The FAO Component of the Consolidated Appeals 2009: Democratic Republic of the Congo

The FAO Component of the Consolidated Appeals 2009: Democratic Republic of the Congo
Nov 2008

The resumption of conflict in late-August 2008 in eastern areas of the Democratic Republic of the Congo intensified the humanitarian crisis that has affected the region for more than a decade. Approximately 1.35 million people remain displaced in the east and further population movements are foreseen as a result of overall insecurity, localized armed conflict, natural disasters and epidemics tied to the deterioration of public services and repeated violations of human rights. The extended presence of displaced populations has depleted the coping capacity of host communities and markedly increased levels of poverty.

These chronic and structural problems have also affected food security in the Democratic Republic of the Congo, which according to the IPC, remains precarious. Out of 154 territories, more than 117 are moderately food insecure and 28 others are in a state of acute food insecurity and livelihood crisis. Some 1.7 million children suffer from acute malnutrition, while one out of every two children is chronically malnourished. It was necessary for the humanitarian community to adapt its intervention strategy to the continuation and impact of the crisis while addressing its causes in order to reduce the need for prolonged humanitarian aid.

Challenges facing food security and livelihoods

The loss of assets in the agriculture sector has diminished production throughout the course of conflict and/or climatic hazards along with the lack of strategic food stocks and storage capacity. These factors have increased strain on the local market, which faces continuous demand for foodstuffs alongside the yearly rise in population rates.

The ongoing conflicts in eastern Democratic Republic of the Congo have increased suffering among the civilian population, depriving them of basic means of subsistence, accelerating socio-economic deterioration and isolating entire communities. Mass displacement has notably decreased food availability and agricultural activities.

The extent of population movement has caused food insecurity and vulnerability to rise among host communities. An earthquake, the epicenter of which was situated in eastern Democratic Republic of the Congo, caused severe damage and displaced thousands in the beginning of 2008. It is essential to continue humanitarian assistance while committing to a long-term strategy that takes into account the needs of vulnerable groups and aims to support and develop mechanisms that foster self-sufficiency.

Key actions in the fight against food insecurity include the expansion of farming activities through the provision of inputs, such as vegetable seeds, agricultural tools and equipment, and increasing agricultural production. With the aim to reduce malnutrition rates and to strengthen the livelihoods of vulnerable households in 2009, it will be essential to strive for conditions that boost agricultural production, notably through adapted and improved techniques for crop and livestock production, conservation and marketing.

Food Security Cluster response

Given the scope of the humanitarian operation and evolution of needs in the Democratic Republic of the Congo, the Humanitarian Action Plan does not contain individual project profiles as in the traditional CAP. Since 2007, the international community has convened to present a humanitarian plan and budget based on strategic cross-cutting objectives that require the implementation of complementary humanitarian activities for multiple clusters.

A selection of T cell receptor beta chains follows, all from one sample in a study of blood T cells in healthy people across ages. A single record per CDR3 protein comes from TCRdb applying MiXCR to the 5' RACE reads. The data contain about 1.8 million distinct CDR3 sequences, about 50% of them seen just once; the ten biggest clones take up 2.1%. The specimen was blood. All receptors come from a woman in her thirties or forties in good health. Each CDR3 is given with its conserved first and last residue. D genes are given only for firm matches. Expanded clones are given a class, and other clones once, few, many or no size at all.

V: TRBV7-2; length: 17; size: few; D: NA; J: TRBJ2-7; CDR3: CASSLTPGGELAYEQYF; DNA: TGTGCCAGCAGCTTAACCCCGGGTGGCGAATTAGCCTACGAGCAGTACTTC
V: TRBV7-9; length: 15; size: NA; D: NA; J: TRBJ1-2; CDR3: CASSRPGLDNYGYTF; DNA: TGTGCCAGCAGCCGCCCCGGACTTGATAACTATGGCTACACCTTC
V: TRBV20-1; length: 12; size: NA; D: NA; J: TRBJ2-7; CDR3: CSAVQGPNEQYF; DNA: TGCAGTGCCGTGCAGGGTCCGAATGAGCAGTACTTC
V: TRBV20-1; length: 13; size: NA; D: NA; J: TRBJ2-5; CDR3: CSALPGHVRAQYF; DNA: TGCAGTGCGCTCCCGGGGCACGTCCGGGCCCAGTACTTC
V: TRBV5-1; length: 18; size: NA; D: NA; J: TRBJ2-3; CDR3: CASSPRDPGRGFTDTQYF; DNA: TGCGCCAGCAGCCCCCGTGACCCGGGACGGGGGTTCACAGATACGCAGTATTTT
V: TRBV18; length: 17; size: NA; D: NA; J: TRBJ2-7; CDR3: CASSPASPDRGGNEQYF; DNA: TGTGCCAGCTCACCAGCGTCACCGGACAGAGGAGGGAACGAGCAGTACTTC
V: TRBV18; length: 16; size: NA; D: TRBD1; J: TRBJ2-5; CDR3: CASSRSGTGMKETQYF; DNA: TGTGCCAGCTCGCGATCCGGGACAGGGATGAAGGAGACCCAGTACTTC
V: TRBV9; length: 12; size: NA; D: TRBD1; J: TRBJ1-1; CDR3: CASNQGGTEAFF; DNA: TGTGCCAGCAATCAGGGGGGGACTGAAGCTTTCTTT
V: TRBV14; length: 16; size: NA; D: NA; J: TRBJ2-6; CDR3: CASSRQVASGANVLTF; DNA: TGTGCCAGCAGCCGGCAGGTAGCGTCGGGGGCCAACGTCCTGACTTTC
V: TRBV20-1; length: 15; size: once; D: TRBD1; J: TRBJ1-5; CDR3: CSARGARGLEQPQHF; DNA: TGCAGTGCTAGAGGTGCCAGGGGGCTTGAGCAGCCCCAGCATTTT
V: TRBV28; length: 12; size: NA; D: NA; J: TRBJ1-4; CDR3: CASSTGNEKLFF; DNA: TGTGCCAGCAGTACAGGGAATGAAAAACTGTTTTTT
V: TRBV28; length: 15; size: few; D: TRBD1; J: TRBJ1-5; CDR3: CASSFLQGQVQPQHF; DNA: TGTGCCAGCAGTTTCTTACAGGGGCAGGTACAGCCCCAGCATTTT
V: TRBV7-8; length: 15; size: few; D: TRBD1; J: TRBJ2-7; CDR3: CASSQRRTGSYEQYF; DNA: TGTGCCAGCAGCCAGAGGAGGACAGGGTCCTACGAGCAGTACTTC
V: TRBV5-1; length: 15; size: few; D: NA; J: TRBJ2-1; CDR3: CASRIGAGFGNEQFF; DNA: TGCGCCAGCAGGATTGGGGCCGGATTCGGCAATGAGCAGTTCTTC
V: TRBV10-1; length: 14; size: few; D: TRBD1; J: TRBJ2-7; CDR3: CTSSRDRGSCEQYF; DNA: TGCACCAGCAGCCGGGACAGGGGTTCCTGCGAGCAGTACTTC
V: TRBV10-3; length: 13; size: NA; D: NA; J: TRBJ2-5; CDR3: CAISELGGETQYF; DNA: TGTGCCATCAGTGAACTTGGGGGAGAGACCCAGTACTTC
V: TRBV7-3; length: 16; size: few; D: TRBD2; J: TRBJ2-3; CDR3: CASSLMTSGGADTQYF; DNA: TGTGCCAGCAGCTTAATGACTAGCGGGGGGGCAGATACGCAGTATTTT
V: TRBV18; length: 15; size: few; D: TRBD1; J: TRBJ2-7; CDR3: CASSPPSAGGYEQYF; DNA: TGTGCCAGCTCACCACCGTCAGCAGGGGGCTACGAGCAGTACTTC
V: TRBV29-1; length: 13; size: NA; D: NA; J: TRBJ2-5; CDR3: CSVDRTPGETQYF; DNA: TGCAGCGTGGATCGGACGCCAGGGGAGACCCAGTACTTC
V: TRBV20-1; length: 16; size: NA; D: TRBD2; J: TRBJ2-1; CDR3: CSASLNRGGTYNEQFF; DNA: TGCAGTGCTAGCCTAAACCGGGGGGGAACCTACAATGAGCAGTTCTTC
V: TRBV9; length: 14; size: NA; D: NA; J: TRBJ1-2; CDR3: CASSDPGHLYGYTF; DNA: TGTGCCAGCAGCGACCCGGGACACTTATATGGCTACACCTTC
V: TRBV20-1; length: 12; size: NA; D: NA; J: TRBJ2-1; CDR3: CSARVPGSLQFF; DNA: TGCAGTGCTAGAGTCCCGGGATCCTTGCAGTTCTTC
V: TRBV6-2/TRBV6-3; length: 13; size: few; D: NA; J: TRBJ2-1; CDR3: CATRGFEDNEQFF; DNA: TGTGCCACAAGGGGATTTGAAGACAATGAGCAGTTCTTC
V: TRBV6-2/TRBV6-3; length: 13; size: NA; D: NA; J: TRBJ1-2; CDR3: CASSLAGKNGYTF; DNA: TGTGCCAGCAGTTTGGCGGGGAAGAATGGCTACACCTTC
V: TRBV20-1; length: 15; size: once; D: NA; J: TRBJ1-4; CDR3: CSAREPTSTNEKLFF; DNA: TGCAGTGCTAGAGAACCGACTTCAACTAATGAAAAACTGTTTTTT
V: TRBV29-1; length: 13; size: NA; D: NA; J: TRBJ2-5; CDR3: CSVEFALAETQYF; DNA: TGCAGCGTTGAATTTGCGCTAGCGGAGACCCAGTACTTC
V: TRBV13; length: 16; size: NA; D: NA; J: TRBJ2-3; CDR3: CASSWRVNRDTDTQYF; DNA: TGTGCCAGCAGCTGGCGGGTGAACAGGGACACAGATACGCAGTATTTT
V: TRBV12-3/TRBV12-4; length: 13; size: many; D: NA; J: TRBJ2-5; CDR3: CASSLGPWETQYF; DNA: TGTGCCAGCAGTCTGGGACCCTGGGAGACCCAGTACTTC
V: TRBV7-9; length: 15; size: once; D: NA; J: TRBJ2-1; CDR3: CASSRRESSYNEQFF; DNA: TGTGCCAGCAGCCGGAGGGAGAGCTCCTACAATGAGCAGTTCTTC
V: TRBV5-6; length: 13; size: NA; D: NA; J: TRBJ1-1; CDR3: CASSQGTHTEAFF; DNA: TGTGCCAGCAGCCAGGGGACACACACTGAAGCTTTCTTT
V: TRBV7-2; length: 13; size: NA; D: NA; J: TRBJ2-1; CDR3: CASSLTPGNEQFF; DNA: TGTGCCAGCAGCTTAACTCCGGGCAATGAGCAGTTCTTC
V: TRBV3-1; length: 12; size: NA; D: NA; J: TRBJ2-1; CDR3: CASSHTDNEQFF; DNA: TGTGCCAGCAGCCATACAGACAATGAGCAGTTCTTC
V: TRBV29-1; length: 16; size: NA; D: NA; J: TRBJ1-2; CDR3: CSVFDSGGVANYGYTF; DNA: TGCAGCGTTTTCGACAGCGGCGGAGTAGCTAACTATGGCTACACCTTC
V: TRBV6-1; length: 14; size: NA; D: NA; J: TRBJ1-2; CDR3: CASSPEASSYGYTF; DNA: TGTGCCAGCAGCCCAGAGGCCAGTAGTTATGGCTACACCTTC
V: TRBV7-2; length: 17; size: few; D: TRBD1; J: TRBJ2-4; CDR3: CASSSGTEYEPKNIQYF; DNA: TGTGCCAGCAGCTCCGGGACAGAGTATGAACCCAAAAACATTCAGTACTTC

In addition to its participation in the logistics cluster, FAO is the lead agency of the food security cluster together with WFP. In this capacity, FAO’s assistance in 2009 seeks to improve food security among vulnerable populations through agricultural production, livestock-raising and income-generating activities. These initiatives will contribute to reducing malnutrition rates and improving the food security and livelihoods of vulnerable households, including IDPs and host communities.

Efforts of food security cluster members to boost agricultural production and livelihoods include the distribution of basic agricultural input kits with a view to ensuring household food availability and sale of surplus production. Vulnerable groups will also receive assistance to establish nurseries to produce grain and vegetable seeds as well as cassava cuttings, in collaboration with provincial government departments, which often supply seeds and cuttings for multiplication through their action-research centres. Planned activities also aim to support livestock production through the distribution of small ruminants. In order to strengthen beneficiaries’ access to markets, efforts will aim to rehabilitate feeder roads, set up road maintenance teams among beneficiaries and provide them with basic tools.

To continue the activities carried out in 2008 and in collaboration with the UN system, food security cluster members will contribute to strengthening the early warning system for the prevention of malnutrition through use of IPC. The IPC is a tool for improving analysis and decision making in emergencies that integrates food security, nutrition and livelihood information into a clear statement about the severity of a crisis and its implications for humanitarian response. It is being used in 145 districts throughout the Democratic Republic of the Congo, for which FAO provides capacity building and support to decentralized government departments to monitor the food security situation, carry out regular mapping and produce situation analysis reports.

These activities aim to assist vulnerable rural households to rebuild, preserve and use their livelihood assets in a sustainable way.